Shelach, Numbers 13:1-15:41
“Now Korah, son of Izhar son of Kohath son of Levi, took himself, along with Dathan and Abiram, sons of Eliab, and On, son of Peleth — descendants of Reuben — to rise up against Moses, together with two hundred and fifty Israelites, chieftains of the community, chosen in the assembly, men of repute. They combined against Moses and Aaron and said to them, “You have gone too far! For all the community are holy, all of them, and the Lord is in their midst. Why then do you raise yourselves above the Lord’s congregation?”
So begins this week’s portion of Torah. The story of Korach, cousin of Moses and Aaron, priest in his own right, a wealthy man whose community job was the honored position of carrying the Ark of the Covenant, the resting place of divine instruction, presence and inspiration, on his shoulders. And yet, despite his wealth, despite his place of honor in the sacred community, despite his lineage and yichus, Korach needed to rebel.
And it was a righteous rebellion, no matter what the rabbis say. Who among us could dare honestly argue with Korach’s complaint: “You have gone too far! For all the community are holy, all of them, and the Lord is in their midst. Why then do you raise yourselves above the Lord’s congregation?”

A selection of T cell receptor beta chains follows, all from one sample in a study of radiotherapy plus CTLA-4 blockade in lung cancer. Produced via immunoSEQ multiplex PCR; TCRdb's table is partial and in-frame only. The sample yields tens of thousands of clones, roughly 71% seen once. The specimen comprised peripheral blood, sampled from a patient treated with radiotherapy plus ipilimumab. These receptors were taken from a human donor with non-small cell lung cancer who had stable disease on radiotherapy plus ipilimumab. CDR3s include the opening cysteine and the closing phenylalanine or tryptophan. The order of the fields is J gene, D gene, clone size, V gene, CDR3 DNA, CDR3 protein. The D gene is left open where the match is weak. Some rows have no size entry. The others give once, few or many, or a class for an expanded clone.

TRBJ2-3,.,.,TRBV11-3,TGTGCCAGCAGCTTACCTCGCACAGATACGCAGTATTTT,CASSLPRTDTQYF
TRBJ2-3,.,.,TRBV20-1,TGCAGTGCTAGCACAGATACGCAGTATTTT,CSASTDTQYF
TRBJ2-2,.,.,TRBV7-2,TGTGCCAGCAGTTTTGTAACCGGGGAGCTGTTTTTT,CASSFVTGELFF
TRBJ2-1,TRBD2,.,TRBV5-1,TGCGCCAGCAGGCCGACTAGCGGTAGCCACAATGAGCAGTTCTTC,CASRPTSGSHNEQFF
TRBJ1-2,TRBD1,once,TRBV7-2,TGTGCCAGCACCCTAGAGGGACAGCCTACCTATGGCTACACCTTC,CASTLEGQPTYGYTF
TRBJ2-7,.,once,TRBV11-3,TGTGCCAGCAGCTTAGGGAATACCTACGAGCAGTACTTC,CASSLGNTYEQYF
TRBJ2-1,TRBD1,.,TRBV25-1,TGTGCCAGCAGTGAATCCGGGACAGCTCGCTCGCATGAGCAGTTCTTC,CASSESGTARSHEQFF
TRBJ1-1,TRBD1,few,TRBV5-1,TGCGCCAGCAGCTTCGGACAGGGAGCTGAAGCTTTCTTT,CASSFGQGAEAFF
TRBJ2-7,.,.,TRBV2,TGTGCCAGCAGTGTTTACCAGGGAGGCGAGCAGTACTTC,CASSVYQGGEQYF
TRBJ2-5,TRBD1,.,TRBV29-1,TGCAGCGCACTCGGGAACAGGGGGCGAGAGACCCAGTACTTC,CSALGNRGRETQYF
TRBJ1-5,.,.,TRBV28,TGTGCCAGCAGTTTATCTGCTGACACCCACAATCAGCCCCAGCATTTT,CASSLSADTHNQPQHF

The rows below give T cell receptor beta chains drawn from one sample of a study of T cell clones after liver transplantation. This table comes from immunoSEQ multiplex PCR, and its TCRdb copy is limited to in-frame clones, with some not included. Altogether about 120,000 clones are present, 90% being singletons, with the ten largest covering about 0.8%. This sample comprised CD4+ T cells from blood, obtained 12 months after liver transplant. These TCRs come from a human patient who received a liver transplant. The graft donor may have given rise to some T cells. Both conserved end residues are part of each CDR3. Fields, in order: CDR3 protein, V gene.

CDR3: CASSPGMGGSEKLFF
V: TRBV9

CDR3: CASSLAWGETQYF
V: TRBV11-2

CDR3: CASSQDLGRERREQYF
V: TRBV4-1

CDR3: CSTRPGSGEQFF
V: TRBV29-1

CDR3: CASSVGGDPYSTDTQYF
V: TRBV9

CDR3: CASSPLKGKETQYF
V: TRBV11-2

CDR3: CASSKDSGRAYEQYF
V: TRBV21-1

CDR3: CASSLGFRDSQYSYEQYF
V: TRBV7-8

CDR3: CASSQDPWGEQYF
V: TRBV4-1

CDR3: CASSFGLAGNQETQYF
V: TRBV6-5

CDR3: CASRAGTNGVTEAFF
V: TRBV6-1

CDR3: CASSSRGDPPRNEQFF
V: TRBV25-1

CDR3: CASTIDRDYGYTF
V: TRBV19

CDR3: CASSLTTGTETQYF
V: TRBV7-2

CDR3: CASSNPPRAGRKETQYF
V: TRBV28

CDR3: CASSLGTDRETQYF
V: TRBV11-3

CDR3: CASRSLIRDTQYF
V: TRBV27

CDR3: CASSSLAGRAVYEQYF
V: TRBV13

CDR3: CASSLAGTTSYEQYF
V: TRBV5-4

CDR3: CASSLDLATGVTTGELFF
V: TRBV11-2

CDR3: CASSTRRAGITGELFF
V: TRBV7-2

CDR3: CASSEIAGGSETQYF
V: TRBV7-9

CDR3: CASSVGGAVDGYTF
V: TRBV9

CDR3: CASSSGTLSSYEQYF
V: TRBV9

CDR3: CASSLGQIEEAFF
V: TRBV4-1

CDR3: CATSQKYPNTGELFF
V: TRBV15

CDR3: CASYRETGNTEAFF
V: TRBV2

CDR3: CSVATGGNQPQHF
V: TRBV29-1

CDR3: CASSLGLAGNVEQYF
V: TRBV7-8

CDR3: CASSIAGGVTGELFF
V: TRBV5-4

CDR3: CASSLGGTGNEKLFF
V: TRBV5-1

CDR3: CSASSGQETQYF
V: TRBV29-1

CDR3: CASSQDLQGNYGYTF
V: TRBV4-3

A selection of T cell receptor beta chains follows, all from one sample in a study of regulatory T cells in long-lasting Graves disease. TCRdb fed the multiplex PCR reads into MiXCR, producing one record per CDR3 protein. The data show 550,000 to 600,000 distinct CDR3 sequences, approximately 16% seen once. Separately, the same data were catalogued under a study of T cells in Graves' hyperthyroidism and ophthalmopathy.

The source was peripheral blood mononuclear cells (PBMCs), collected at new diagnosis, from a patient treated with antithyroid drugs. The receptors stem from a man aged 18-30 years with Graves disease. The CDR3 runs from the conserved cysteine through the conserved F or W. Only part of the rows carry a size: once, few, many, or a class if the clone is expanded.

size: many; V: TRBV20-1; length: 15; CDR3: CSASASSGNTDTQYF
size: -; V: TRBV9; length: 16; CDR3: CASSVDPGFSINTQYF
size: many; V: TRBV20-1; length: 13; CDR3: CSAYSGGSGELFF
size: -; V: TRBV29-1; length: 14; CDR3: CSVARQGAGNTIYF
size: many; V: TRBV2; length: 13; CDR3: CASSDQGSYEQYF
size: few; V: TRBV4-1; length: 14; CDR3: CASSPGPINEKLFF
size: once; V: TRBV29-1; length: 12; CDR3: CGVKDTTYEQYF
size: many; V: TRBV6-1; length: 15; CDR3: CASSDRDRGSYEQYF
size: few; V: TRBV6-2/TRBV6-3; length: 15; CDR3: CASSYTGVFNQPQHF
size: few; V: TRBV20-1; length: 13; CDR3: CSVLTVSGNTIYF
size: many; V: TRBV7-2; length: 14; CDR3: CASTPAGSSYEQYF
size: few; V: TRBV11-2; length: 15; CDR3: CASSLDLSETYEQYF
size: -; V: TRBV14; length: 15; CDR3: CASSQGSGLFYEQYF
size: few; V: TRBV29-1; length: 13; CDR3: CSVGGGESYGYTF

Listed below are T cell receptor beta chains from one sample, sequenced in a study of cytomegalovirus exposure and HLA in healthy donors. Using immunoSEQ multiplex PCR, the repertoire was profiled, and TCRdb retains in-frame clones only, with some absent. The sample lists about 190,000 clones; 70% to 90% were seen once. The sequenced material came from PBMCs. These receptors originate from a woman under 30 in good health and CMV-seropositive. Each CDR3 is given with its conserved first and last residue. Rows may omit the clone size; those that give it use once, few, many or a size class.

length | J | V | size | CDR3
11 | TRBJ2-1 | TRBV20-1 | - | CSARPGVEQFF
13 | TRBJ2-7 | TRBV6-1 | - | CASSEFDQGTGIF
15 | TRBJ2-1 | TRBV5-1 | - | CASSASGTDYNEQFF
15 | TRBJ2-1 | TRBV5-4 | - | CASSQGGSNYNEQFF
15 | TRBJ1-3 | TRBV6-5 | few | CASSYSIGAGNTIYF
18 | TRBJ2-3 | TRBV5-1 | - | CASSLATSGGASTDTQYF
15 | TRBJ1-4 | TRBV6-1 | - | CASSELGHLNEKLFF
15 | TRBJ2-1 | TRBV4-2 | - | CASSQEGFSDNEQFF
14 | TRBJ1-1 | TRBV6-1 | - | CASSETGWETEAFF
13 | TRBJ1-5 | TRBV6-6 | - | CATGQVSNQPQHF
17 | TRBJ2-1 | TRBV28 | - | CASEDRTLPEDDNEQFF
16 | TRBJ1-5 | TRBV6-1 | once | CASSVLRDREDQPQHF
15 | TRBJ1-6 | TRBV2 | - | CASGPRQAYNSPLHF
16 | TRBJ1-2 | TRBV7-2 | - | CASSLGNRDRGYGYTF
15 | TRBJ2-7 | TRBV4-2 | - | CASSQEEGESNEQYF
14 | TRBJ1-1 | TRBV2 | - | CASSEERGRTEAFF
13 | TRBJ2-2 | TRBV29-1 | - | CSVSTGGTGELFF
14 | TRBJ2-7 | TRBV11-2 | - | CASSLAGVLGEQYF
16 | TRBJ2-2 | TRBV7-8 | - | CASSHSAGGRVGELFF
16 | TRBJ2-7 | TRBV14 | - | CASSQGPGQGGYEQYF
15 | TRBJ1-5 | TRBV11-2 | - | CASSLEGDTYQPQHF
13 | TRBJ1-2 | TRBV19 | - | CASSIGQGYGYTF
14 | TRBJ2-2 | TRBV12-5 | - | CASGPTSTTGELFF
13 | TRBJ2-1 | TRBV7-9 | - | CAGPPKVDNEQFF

Whether you consider yourself as humble as Moses or you find yourself on the other side of the ego-leadership spectrum, when confronted with such a sharp complaint, you can’t help but to think, at least for a moment, if not more, “have I gone too far?”
In an age of empowerment when self-help spirituality books can’t seem to stay in stock at the bookstore and online, most of us, at least I, gravitate to arguments that say: “All of us are holy and no one or two people are holier than everyone else.”
So let’s see what Korach can teach us about individual self-worth in our own eyes, those of our fellow community members and in the eyes of Holy One of Blessing.
All we have to do is to read and reread and reread again, just the very first three words of the story, “and Korach took.” Aware of the sensitive dynamics of any healthy relationship, aware of our own flaws in the most important relationships of our lives, we can’t help but to join with Rabbi Kerry Olitzky, leader of Jewish 12-step and addiction projects, in pointing out that the only thing that Korach did was to take. He didn’t give the community anything; he only took himself and his cohorts to rise up against the community.
We all live in many relationships: husband-wife, beloved-beloved, parent-child, sibling-sibling, congregant-congregant, rabbi-congregant, friend-friend. Can you imagine what any of these relationships would be like if either or, God forbid, both parties were to just take and not give? Korach only took and gave nothing.
May Korach’s rebellious story teach each of us to give more than we take.
(This column is a service of the Greater Pittsburgh Rabbinic Association.)